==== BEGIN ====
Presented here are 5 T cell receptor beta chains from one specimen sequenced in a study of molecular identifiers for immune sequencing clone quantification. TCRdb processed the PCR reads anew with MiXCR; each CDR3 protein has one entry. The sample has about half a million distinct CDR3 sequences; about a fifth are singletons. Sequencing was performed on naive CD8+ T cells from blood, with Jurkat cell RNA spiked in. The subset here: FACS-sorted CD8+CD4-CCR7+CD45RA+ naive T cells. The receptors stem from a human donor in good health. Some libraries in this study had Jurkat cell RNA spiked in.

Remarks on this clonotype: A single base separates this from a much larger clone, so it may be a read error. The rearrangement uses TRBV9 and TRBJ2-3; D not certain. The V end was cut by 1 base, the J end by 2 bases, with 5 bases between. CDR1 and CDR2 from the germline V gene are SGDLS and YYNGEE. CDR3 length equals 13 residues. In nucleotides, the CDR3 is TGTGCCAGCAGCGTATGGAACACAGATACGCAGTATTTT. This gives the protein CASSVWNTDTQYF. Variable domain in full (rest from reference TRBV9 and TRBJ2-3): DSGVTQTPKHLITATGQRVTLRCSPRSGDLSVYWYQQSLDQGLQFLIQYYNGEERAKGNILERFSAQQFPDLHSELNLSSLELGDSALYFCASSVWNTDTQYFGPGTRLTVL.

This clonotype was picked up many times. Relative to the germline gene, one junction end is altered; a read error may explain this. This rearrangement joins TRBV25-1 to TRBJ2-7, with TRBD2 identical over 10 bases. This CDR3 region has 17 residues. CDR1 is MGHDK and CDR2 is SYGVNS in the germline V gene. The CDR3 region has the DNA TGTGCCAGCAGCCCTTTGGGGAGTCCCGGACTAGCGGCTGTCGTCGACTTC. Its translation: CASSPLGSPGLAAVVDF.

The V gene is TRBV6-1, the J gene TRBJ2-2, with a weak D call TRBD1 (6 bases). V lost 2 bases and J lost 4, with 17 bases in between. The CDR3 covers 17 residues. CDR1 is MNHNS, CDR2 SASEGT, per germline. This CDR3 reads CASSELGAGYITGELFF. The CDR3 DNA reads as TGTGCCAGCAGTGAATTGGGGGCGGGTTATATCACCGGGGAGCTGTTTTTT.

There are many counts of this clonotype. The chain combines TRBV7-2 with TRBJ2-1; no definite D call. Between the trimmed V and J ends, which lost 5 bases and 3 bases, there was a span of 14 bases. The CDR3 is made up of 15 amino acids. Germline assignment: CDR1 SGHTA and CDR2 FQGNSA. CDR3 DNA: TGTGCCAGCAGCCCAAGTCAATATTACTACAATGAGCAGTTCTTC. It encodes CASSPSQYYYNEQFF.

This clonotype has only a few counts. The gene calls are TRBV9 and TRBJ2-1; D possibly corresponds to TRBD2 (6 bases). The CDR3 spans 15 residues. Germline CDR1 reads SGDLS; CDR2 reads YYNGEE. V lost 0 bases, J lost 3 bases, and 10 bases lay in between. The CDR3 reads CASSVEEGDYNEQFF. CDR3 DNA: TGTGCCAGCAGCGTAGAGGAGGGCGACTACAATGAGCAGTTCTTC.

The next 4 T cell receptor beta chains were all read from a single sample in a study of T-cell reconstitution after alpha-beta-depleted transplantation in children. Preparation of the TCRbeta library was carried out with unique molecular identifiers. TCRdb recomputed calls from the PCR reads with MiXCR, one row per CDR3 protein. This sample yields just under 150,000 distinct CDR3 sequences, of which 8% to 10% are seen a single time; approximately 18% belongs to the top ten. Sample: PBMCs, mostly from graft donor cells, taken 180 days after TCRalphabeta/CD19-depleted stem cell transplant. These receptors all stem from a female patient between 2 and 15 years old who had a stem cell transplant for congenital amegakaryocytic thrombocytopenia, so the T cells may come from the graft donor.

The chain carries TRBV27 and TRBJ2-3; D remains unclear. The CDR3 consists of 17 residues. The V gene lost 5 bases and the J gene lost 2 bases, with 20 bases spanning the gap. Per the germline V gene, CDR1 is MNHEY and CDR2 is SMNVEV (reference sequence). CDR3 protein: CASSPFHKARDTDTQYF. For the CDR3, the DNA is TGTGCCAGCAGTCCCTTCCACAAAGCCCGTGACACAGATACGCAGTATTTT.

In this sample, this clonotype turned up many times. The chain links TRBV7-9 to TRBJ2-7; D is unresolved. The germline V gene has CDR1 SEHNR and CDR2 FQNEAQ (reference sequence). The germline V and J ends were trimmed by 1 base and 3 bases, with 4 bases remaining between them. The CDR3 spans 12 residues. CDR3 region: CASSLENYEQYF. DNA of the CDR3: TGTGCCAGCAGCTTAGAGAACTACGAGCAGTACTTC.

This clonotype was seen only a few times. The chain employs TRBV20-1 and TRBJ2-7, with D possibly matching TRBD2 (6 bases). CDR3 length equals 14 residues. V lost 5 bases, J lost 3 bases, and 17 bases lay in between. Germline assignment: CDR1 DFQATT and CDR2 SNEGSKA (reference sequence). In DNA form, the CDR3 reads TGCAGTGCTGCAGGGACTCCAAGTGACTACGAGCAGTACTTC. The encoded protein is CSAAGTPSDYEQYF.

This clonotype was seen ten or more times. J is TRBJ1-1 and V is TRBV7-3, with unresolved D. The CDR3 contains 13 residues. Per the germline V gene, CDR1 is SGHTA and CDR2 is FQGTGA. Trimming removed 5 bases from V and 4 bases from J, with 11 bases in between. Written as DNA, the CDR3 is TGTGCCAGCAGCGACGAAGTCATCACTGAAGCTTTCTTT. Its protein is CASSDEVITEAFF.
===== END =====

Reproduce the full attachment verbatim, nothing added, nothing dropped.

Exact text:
Presented here are 5 T cell receptor beta chains from one specimen sequenced in a study of molecular identifiers for immune sequencing clone quantification. TCRdb processed the PCR reads anew with MiXCR; each CDR3 protein has one entry. The sample has about half a million distinct CDR3 sequences; about a fifth are singletons. Sequencing was performed on naive CD8+ T cells from blood, with Jurkat cell RNA spiked in. The subset here: FACS-sorted CD8+CD4-CCR7+CD45RA+ naive T cells. The receptors stem from a human donor in good health. Some libraries in this study had Jurkat cell RNA spiked in.

Remarks on this clonotype: A single base separates this from a much larger clone, so it may be a read error. The rearrangement uses TRBV9 and TRBJ2-3; D not certain. The V end was cut by 1 base, the J end by 2 bases, with 5 bases between. CDR1 and CDR2 from the germline V gene are SGDLS and YYNGEE. CDR3 length equals 13 residues. In nucleotides, the CDR3 is TGTGCCAGCAGCGTATGGAACACAGATACGCAGTATTTT. This gives the protein CASSVWNTDTQYF. Variable domain in full (rest from reference TRBV9 and TRBJ2-3): DSGVTQTPKHLITATGQRVTLRCSPRSGDLSVYWYQQSLDQGLQFLIQYYNGEERAKGNILERFSAQQFPDLHSELNLSSLELGDSALYFCASSVWNTDTQYFGPGTRLTVL.

This clonotype was picked up many times. Relative to the germline gene, one junction end is altered; a read error may explain this. This rearrangement joins TRBV25-1 to TRBJ2-7, with TRBD2 identical over 10 bases. This CDR3 region has 17 residues. CDR1 is MGHDK and CDR2 is SYGVNS in the germline V gene. The CDR3 region has the DNA TGTGCCAGCAGCCCTTTGGGGAGTCCCGGACTAGCGGCTGTCGTCGACTTC. Its translation: CASSPLGSPGLAAVVDF.

The V gene is TRBV6-1, the J gene TRBJ2-2, with a weak D call TRBD1 (6 bases). V lost 2 bases and J lost 4, with 17 bases in between. The CDR3 covers 17 residues. CDR1 is MNHNS, CDR2 SASEGT, per germline. This CDR3 reads CASSELGAGYITGELFF. The CDR3 DNA reads as TGTGCCAGCAGTGAATTGGGGGCGGGTTATATCACCGGGGAGCTGTTTTTT.

There are many counts of this clonotype. The chain combines TRBV7-2 with TRBJ2-1; no definite D call. Between the trimmed V and J ends, which lost 5 bases and 3 bases, there was a span of 14 bases. The CDR3 is made up of 15 amino acids. Germline assignment: CDR1 SGHTA and CDR2 FQGNSA. CDR3 DNA: TGTGCCAGCAGCCCAAGTCAATATTACTACAATGAGCAGTTCTTC. It encodes CASSPSQYYYNEQFF.

This clonotype has only a few counts. The gene calls are TRBV9 and TRBJ2-1; D possibly corresponds to TRBD2 (6 bases). The CDR3 spans 15 residues. Germline CDR1 reads SGDLS; CDR2 reads YYNGEE. V lost 0 bases, J lost 3 bases, and 10 bases lay in between. The CDR3 reads CASSVEEGDYNEQFF. CDR3 DNA: TGTGCCAGCAGCGTAGAGGAGGGCGACTACAATGAGCAGTTCTTC.

The next 4 T cell receptor beta chains were all read from a single sample in a study of T-cell reconstitution after alpha-beta-depleted transplantation in children. Preparation of the TCRbeta library was carried out with unique molecular identifiers. TCRdb recomputed calls from the PCR reads with MiXCR, one row per CDR3 protein. This sample yields just under 150,000 distinct CDR3 sequences, of which 8% to 10% are seen a single time; approximately 18% belongs to the top ten. Sample: PBMCs, mostly from graft donor cells, taken 180 days after TCRalphabeta/CD19-depleted stem cell transplant. These receptors all stem from a female patient between 2 and 15 years old who had a stem cell transplant for congenital amegakaryocytic thrombocytopenia, so the T cells may come from the graft donor.

The chain carries TRBV27 and TRBJ2-3; D remains unclear. The CDR3 consists of 17 residues. The V gene lost 5 bases and the J gene lost 2 bases, with 20 bases spanning the gap. Per the germline V gene, CDR1 is MNHEY and CDR2 is SMNVEV (reference sequence). CDR3 protein: CASSPFHKARDTDTQYF. For the CDR3, the DNA is TGTGCCAGCAGTCCCTTCCACAAAGCCCGTGACACAGATACGCAGTATTTT.

In this sample, this clonotype turned up many times. The chain links TRBV7-9 to TRBJ2-7; D is unresolved. The germline V gene has CDR1 SEHNR and CDR2 FQNEAQ (reference sequence). The germline V and J ends were trimmed by 1 base and 3 bases, with 4 bases remaining between them. The CDR3 spans 12 residues. CDR3 region: CASSLENYEQYF. DNA of the CDR3: TGTGCCAGCAGCTTAGAGAACTACGAGCAGTACTTC.

This clonotype was seen only a few times. The chain employs TRBV20-1 and TRBJ2-7, with D possibly matching TRBD2 (6 bases). CDR3 length equals 14 residues. V lost 5 bases, J lost 3 bases, and 17 bases lay in between. Germline assignment: CDR1 DFQATT and CDR2 SNEGSKA (reference sequence). In DNA form, the CDR3 reads TGCAGTGCTGCAGGGACTCCAAGTGACTACGAGCAGTACTTC. The encoded protein is CSAAGTPSDYEQYF.

This clonotype was seen ten or more times. J is TRBJ1-1 and V is TRBV7-3, with unresolved D. The CDR3 contains 13 residues. Per the germline V gene, CDR1 is SGHTA and CDR2 is FQGTGA. Trimming removed 5 bases from V and 4 bases from J, with 11 bases in between. Written as DNA, the CDR3 is TGTGCCAGCAGCGACGAAGTCATCACTGAAGCTTTCTTT. Its protein is CASSDEVITEAFF.